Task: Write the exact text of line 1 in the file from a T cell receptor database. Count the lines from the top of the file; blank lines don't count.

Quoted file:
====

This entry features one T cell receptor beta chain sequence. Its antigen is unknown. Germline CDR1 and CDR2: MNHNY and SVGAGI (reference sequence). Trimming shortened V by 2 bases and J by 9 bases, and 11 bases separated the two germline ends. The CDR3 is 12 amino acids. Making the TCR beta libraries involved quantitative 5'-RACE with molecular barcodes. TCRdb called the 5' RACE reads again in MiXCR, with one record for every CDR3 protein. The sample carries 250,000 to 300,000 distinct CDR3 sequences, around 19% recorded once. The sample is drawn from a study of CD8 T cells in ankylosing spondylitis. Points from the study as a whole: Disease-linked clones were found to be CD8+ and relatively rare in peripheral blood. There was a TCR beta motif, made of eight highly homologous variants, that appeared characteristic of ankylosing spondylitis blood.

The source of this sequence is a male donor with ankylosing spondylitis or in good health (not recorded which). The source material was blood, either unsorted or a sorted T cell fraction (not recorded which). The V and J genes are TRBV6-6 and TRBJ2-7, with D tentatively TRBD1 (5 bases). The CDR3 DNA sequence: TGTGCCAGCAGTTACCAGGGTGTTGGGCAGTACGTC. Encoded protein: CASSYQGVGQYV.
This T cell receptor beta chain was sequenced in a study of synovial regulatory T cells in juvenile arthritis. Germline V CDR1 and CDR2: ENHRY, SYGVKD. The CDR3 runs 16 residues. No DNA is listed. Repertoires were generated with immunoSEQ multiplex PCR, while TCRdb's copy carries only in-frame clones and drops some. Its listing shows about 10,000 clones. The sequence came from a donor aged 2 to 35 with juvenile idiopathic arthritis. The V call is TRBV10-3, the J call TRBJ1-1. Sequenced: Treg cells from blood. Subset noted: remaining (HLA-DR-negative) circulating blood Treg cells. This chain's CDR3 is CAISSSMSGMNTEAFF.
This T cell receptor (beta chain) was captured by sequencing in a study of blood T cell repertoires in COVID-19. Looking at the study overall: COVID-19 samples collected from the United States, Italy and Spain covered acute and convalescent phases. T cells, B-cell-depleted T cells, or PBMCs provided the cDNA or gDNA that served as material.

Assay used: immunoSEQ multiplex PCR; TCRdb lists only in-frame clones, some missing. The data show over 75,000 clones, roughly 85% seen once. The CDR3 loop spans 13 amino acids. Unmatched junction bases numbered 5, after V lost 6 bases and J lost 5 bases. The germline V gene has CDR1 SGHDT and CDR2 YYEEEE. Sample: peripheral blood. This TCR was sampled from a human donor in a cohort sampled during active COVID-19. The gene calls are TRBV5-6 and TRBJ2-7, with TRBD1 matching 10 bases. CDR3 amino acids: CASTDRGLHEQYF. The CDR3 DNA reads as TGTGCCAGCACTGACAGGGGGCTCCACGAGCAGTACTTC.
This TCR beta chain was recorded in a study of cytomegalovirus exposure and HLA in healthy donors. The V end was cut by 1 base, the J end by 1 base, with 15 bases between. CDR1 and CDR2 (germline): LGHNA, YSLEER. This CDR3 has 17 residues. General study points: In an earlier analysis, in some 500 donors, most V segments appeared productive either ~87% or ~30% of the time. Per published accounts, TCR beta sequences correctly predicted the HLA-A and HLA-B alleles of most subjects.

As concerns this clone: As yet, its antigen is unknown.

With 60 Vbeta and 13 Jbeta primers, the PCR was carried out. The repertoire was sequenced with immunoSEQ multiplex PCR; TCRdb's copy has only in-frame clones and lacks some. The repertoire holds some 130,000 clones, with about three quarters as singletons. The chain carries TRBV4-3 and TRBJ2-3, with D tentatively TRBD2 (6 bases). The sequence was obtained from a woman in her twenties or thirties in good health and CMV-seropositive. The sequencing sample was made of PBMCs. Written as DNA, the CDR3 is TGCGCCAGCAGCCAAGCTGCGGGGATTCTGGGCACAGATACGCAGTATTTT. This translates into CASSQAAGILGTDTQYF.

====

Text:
This entry features one T cell receptor beta chain sequence. Its antigen is unknown. Germline CDR1 and CDR2: MNHNY and SVGAGI (reference sequence). Trimming shortened V by 2 bases and J by 9 bases, and 11 bases separated the two germline ends. The CDR3 is 12 amino acids. Making the TCR beta libraries involved quantitative 5'-RACE with molecular barcodes. TCRdb called the 5' RACE reads again in MiXCR, with one record for every CDR3 protein. The sample carries 250,000 to 300,000 distinct CDR3 sequences, around 19% recorded once. The sample is drawn from a study of CD8 T cells in ankylosing spondylitis. Points from the study as a whole: Disease-linked clones were found to be CD8+ and relatively rare in peripheral blood. There was a TCR beta motif, made of eight highly homologous variants, that appeared characteristic of ankylosing spondylitis blood.